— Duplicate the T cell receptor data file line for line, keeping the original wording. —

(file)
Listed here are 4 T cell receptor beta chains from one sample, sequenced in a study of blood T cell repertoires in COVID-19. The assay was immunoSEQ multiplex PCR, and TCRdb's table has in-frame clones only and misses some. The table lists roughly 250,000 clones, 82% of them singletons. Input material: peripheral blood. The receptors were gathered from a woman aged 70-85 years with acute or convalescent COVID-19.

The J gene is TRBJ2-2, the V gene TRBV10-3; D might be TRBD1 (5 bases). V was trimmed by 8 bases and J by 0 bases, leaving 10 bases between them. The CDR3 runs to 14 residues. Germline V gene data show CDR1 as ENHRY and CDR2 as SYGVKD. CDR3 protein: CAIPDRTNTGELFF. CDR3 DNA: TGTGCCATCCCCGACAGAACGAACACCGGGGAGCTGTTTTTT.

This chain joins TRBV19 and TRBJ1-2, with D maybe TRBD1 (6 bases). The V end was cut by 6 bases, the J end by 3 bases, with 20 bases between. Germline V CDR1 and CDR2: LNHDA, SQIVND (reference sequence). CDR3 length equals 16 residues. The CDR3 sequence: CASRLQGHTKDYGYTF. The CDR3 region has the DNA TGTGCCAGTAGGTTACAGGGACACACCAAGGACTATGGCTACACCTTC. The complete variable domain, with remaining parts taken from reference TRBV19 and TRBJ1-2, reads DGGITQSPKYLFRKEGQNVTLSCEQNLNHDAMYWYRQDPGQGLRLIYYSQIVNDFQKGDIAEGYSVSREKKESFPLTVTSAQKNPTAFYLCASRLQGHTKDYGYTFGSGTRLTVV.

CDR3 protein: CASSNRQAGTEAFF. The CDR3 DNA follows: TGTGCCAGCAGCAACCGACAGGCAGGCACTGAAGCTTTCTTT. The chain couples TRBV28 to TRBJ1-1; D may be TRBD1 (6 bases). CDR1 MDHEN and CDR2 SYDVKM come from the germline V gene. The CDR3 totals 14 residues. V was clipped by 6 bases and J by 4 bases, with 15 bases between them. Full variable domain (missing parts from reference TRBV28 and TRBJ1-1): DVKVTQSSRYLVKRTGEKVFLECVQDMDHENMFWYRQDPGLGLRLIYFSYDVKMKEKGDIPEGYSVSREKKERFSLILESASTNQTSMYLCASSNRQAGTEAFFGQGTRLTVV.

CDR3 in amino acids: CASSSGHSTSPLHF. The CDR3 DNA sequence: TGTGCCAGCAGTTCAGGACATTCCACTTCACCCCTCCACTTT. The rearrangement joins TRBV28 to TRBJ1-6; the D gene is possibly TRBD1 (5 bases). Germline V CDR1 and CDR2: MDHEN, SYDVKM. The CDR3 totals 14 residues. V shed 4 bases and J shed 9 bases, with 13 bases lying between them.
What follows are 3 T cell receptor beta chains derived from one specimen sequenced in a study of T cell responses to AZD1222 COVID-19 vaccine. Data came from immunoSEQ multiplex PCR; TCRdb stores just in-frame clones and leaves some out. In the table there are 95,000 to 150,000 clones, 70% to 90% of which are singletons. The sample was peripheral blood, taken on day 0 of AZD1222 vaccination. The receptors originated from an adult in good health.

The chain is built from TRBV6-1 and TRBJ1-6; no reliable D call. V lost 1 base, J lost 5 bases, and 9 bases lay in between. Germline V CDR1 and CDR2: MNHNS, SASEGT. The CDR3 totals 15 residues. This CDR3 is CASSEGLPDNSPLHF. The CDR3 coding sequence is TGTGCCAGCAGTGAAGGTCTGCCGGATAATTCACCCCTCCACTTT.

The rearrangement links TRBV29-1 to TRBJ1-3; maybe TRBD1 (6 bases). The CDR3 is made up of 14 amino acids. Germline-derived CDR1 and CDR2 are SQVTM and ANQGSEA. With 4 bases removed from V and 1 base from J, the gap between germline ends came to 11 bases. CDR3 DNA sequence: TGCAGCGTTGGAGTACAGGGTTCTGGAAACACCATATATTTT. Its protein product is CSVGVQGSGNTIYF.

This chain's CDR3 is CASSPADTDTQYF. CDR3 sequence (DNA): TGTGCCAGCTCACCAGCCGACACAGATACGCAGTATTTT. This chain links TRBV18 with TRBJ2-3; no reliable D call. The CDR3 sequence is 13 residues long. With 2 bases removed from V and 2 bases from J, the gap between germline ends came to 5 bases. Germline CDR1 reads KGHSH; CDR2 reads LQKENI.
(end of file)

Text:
Listed here are 4 T cell receptor beta chains from one sample, sequenced in a study of blood T cell repertoires in COVID-19. The assay was immunoSEQ multiplex PCR, and TCRdb's table has in-frame clones only and misses some. The table lists roughly 250,000 clones, 82% of them singletons. Input material: peripheral blood. The receptors were gathered from a woman aged 70-85 years with acute or convalescent COVID-19.

The J gene is TRBJ2-2, the V gene TRBV10-3; D might be TRBD1 (5 bases). V was trimmed by 8 bases and J by 0 bases, leaving 10 bases between them. The CDR3 runs to 14 residues. Germline V gene data show CDR1 as ENHRY and CDR2 as SYGVKD. CDR3 protein: CAIPDRTNTGELFF. CDR3 DNA: TGTGCCATCCCCGACAGAACGAACACCGGGGAGCTGTTTTTT.

This chain joins TRBV19 and TRBJ1-2, with D maybe TRBD1 (6 bases). The V end was cut by 6 bases, the J end by 3 bases, with 20 bases between. Germline V CDR1 and CDR2: LNHDA, SQIVND (reference sequence). CDR3 length equals 16 residues. The CDR3 sequence: CASRLQGHTKDYGYTF. The CDR3 region has the DNA TGTGCCAGTAGGTTACAGGGACACACCAAGGACTATGGCTACACCTTC. The complete variable domain, with remaining parts taken from reference TRBV19 and TRBJ1-2, reads DGGITQSPKYLFRKEGQNVTLSCEQNLNHDAMYWYRQDPGQGLRLIYYSQIVNDFQKGDIAEGYSVSREKKESFPLTVTSAQKNPTAFYLCASRLQGHTKDYGYTFGSGTRLTVV.

CDR3 protein: CASSNRQAGTEAFF. The CDR3 DNA follows: TGTGCCAGCAGCAACCGACAGGCAGGCACTGAAGCTTTCTTT. The chain couples TRBV28 to TRBJ1-1; D may be TRBD1 (6 bases). CDR1 MDHEN and CDR2 SYDVKM come from the germline V gene. The CDR3 totals 14 residues. V was clipped by 6 bases and J by 4 bases, with 15 bases between them. Full variable domain (missing parts from reference TRBV28 and TRBJ1-1): DVKVTQSSRYLVKRTGEKVFLECVQDMDHENMFWYRQDPGLGLRLIYFSYDVKMKEKGDIPEGYSVSREKKERFSLILESASTNQTSMYLCASSNRQAGTEAFFGQGTRLTVV.

CDR3 in amino acids: CASSSGHSTSPLHF. The CDR3 DNA sequence: TGTGCCAGCAGTTCAGGACATTCCACTTCACCCCTCCACTTT. The rearrangement joins TRBV28 to TRBJ1-6; the D gene is possibly TRBD1 (5 bases). Germline V CDR1 and CDR2: MDHEN, SYDVKM. The CDR3 totals 14 residues. V shed 4 bases and J shed 9 bases, with 13 bases lying between them.
What follows are 3 T cell receptor beta chains derived from one specimen sequenced in a study of T cell responses to AZD1222 COVID-19 vaccine. Data came from immunoSEQ multiplex PCR; TCRdb stores just in-frame clones and leaves some out. In the table there are 95,000 to 150,000 clones, 70% to 90% of which are singletons. The sample was peripheral blood, taken on day 0 of AZD1222 vaccination. The receptors originated from an adult in good health.

The chain is built from TRBV6-1 and TRBJ1-6; no reliable D call. V lost 1 base, J lost 5 bases, and 9 bases lay in between. Germline V CDR1 and CDR2: MNHNS, SASEGT. The CDR3 totals 15 residues. This CDR3 is CASSEGLPDNSPLHF. The CDR3 coding sequence is TGTGCCAGCAGTGAAGGTCTGCCGGATAATTCACCCCTCCACTTT.

The rearrangement links TRBV29-1 to TRBJ1-3; maybe TRBD1 (6 bases). The CDR3 is made up of 14 amino acids. Germline-derived CDR1 and CDR2 are SQVTM and ANQGSEA. With 4 bases removed from V and 1 base from J, the gap between germline ends came to 11 bases. CDR3 DNA sequence: TGCAGCGTTGGAGTACAGGGTTCTGGAAACACCATATATTTT. Its protein product is CSVGVQGSGNTIYF.

This chain's CDR3 is CASSPADTDTQYF. CDR3 sequence (DNA): TGTGCCAGCTCACCAGCCGACACAGATACGCAGTATTTT. This chain links TRBV18 with TRBJ2-3; no reliable D call. The CDR3 sequence is 13 residues long. With 2 bases removed from V and 2 bases from J, the gap between germline ends came to 5 bases. Germline CDR1 reads KGHSH; CDR2 reads LQKENI.